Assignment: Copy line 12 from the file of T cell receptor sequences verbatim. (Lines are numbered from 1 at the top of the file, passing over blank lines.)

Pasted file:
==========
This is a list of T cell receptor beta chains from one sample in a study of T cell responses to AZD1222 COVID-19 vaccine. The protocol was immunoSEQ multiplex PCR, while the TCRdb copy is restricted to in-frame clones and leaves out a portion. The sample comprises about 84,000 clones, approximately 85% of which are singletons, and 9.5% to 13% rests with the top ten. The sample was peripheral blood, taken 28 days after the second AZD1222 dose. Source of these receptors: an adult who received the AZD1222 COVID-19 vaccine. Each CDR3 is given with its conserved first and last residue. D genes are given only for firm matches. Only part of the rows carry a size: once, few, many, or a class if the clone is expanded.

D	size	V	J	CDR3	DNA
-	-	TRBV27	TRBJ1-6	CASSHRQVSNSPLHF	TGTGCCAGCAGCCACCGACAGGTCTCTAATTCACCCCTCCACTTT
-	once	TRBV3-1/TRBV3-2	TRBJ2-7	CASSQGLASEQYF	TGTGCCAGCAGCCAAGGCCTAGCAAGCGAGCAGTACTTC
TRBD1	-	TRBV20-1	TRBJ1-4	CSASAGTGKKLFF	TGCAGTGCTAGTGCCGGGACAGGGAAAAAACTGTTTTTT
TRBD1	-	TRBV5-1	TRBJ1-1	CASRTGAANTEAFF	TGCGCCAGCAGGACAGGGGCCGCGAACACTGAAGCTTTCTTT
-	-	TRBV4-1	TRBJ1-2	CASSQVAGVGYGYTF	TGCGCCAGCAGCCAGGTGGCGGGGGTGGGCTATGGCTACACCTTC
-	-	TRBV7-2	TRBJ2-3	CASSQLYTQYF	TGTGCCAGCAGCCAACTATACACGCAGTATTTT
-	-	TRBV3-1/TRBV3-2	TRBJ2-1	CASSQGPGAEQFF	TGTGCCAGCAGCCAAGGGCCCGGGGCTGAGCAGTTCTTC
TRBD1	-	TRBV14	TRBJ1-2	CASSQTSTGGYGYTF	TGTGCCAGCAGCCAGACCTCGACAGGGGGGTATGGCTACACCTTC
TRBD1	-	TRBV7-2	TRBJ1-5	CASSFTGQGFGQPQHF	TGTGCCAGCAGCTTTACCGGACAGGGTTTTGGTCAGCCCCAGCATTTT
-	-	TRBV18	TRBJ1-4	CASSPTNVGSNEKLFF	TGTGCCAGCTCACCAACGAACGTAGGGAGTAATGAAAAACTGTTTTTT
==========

-	-	TRBV18	TRBJ1-4	CASSPTNVGSNEKLFF	TGTGCCAGCTCACCAACGAACGTAGGGAGTAATGAAAAACTGTTTTTT